I know I haven’t posted much lately. I apologize for that, but I actually have a reason. I have a new TV show coming out later this year. It’ll have a multi-species approach and will concentrate in and around big cities, but not just those in the United States. We’re going to cover places all over the world.
So, instead of spending my time on my new boat and motor as well as getting all my tackle ready for the season, I’ve been trying to film as many episodes as possible. That way I can put most of the filming for show behind me and concentrate on doing better this year than I did last year.
Before I get into all of that, though, I want to remind everyone that The Ike Foundation 2018 Scholarship Benefit Dinner will be held on Feb. 2 of this year. Tickets are on sale now. Every penny of the money collected will go into the scholarship fund.
The criteria for earning one of these $1,500 scholarships is on our website at theikefoundation.org. The deadline for submission is April 1, 2018. If you’re a coach or have something to do with a high school team, make sure your seniors know about this opportunity. Last year we were able to award five scholarships. This year we hope to double that number.
My final filming before the Bassmaster Elite at Lake Martin presented by Econo Lodge will be this week and next. I’m going to Taiwan. I’m super excited about it, too. I’ve never been to that part of the world or had any experience with their customs or their culture. I’m thinking it’ll be really neat over there.
Even more than that, though, is the chance to fish for new species of fish and learn new techniques. I’ve talked in the past about going to Italy and Japan and all the new stuff I learned on those trips. They helped me grow as an angler and, hopefully, they help you grow as I share that information.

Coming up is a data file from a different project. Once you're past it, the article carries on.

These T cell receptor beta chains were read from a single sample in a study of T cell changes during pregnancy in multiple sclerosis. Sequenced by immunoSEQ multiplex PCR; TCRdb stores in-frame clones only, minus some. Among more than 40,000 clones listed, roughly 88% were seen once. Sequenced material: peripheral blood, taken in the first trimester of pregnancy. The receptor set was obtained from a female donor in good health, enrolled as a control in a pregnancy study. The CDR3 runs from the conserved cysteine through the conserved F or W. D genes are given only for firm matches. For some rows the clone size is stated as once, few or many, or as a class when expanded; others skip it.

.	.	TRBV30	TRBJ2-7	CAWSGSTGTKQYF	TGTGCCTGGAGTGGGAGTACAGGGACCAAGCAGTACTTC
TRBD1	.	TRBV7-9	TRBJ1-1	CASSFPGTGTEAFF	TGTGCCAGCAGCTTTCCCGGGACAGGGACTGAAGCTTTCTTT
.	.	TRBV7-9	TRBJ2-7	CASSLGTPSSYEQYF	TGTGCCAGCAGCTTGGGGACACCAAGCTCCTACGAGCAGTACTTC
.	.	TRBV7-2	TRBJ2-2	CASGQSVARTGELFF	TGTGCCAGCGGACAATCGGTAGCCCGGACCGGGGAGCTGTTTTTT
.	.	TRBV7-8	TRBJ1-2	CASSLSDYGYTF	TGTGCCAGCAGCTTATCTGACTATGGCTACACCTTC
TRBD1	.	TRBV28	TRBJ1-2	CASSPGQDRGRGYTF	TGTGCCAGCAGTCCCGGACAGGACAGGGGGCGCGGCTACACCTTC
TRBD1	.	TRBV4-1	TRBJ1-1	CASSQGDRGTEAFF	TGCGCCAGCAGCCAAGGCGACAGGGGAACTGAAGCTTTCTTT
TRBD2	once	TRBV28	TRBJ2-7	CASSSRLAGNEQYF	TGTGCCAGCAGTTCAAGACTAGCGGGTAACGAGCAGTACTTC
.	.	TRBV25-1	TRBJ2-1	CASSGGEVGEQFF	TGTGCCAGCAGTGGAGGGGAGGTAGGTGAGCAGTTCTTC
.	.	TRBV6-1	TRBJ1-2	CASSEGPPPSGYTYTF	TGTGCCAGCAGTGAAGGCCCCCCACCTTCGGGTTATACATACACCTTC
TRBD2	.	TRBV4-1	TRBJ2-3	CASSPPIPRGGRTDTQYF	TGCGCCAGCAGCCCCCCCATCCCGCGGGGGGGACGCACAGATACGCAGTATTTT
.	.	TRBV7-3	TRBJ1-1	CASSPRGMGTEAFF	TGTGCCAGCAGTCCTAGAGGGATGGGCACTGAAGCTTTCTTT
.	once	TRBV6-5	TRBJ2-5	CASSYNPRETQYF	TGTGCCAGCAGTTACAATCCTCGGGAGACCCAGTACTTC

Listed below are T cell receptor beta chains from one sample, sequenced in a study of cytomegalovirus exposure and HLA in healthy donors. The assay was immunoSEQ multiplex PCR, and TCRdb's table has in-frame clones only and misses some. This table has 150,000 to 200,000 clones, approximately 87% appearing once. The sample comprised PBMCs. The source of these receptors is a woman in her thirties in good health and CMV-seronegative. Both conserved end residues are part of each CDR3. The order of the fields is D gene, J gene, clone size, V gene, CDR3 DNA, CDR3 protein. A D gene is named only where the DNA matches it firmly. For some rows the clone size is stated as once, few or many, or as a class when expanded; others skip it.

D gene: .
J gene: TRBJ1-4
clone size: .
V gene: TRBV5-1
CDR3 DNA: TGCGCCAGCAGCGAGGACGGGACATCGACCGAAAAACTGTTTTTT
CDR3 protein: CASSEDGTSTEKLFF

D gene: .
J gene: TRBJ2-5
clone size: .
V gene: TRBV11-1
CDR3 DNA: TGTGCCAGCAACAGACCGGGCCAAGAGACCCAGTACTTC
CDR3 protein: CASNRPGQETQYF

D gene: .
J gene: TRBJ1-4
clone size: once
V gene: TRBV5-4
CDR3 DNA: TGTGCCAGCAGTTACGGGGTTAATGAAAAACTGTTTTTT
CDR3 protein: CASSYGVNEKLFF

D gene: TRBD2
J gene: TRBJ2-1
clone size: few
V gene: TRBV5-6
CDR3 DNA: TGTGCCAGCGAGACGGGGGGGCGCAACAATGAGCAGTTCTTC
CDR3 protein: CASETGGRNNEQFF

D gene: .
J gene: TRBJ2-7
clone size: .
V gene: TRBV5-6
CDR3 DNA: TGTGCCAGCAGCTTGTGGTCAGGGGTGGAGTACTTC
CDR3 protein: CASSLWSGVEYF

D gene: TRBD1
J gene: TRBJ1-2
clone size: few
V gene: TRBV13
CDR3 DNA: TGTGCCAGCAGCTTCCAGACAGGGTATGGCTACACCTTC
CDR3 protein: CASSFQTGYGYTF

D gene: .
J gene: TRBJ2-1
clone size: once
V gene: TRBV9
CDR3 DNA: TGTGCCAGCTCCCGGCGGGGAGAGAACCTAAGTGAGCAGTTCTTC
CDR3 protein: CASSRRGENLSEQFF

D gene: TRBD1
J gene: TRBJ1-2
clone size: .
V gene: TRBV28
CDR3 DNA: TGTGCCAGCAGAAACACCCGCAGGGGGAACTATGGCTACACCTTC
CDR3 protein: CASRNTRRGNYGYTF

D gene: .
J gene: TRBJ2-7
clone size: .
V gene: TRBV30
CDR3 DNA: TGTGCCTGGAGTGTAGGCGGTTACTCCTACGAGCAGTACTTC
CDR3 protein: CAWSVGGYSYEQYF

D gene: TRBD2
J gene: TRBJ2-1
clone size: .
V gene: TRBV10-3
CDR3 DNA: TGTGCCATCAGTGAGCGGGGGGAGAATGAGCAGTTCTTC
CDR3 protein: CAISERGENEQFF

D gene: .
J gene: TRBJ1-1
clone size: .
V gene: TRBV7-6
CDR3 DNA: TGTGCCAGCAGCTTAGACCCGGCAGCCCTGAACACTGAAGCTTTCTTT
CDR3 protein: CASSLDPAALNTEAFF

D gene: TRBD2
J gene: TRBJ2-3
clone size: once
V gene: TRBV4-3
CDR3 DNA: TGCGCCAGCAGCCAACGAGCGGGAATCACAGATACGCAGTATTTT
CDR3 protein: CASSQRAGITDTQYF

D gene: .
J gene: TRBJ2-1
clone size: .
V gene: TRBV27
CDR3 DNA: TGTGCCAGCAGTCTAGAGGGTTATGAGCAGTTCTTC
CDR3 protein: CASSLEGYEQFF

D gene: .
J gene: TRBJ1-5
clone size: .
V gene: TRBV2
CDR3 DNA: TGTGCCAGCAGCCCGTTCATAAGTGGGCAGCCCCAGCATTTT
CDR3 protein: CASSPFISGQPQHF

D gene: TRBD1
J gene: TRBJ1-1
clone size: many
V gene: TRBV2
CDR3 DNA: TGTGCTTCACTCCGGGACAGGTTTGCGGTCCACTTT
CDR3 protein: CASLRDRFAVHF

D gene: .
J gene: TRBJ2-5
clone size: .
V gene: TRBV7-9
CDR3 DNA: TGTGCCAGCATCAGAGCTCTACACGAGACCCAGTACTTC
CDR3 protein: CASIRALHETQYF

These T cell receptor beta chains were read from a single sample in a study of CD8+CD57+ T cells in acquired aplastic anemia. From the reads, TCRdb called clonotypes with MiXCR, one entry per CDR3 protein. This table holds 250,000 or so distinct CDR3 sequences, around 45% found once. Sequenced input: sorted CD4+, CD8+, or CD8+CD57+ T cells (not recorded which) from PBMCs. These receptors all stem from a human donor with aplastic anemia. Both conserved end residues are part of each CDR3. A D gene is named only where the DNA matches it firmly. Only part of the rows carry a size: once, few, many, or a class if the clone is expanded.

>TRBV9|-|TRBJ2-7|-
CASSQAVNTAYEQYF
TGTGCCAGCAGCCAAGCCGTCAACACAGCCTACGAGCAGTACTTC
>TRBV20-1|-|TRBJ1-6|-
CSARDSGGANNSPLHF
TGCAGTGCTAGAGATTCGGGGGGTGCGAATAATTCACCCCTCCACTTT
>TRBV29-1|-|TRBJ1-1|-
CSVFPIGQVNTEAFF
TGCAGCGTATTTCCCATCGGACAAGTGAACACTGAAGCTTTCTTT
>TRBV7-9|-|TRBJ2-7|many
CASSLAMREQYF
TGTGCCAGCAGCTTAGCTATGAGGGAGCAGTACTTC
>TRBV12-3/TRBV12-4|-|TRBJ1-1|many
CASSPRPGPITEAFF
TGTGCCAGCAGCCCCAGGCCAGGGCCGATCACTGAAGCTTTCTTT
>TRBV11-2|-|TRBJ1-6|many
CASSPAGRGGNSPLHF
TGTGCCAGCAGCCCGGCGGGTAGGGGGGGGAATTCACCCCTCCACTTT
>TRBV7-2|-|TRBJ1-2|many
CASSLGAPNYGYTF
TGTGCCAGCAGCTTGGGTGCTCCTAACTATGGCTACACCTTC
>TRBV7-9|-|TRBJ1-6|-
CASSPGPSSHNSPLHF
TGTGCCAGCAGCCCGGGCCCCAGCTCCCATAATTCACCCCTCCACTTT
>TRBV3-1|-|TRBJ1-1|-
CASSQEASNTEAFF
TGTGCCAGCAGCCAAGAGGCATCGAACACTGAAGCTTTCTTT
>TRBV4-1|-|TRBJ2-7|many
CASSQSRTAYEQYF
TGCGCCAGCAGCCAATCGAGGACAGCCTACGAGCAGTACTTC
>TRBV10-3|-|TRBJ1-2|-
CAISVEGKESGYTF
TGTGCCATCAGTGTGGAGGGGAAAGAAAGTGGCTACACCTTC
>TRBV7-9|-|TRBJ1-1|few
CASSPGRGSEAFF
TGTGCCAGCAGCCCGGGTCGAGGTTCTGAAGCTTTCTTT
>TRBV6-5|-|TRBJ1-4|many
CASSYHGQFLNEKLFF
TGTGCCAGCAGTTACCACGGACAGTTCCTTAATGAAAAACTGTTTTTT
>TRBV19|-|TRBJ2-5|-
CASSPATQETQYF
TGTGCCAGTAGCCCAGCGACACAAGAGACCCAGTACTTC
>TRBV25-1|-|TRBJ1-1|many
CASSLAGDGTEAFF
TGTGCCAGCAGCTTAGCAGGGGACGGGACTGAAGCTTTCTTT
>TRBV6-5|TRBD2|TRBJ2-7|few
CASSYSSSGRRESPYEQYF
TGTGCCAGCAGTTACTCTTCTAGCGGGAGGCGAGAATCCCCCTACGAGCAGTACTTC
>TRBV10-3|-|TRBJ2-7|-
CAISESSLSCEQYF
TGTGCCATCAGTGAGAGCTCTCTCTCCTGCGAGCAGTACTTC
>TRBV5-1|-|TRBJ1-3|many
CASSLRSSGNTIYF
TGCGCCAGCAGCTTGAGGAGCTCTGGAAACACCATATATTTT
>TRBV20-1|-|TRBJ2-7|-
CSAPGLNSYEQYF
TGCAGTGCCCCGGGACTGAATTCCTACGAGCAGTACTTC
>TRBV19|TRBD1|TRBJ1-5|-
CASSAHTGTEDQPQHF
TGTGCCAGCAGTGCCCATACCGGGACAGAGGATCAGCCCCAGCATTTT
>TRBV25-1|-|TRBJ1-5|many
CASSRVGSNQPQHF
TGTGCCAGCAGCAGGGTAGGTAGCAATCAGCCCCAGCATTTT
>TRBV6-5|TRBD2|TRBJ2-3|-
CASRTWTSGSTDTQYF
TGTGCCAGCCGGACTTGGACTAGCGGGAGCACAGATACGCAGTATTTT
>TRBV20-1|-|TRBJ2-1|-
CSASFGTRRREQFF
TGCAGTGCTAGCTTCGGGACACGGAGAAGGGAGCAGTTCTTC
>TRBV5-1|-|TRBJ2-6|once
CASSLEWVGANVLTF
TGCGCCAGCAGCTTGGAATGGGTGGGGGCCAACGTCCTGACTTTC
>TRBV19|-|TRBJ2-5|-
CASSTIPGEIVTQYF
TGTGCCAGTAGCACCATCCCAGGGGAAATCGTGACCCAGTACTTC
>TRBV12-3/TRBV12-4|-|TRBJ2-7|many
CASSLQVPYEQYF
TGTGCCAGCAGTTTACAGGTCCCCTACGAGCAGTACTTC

So anyway, I’m going to fish for a number of different species of fish. I’m not sure which will be my favorite but right now I’m looking at three options. The first is the giant snakehead. The current record (I think) is around 22 pounds, but there are stories of them growing into the 30 or even 40 pound range. I’m thinking that might be an urban legend, but you never know.
A couple of catfish species are candidates for my favorite, too. They have one they call the African catfish. I don’t know too much about them, but they look like interesting critters. Another one they call a suckermouth catfish. I don’t know anymore about them than I do the African version. At this point I’m not too worried about the details. They’re fish. That’s pretty much all I care about.
I’m saving the third candidate for next time. They are fabled creatures, the stuff of nautical lore and legend. I’m going to catch one. And, I’ll have pictures to prove I did!
Editor’s note: Read Part 2.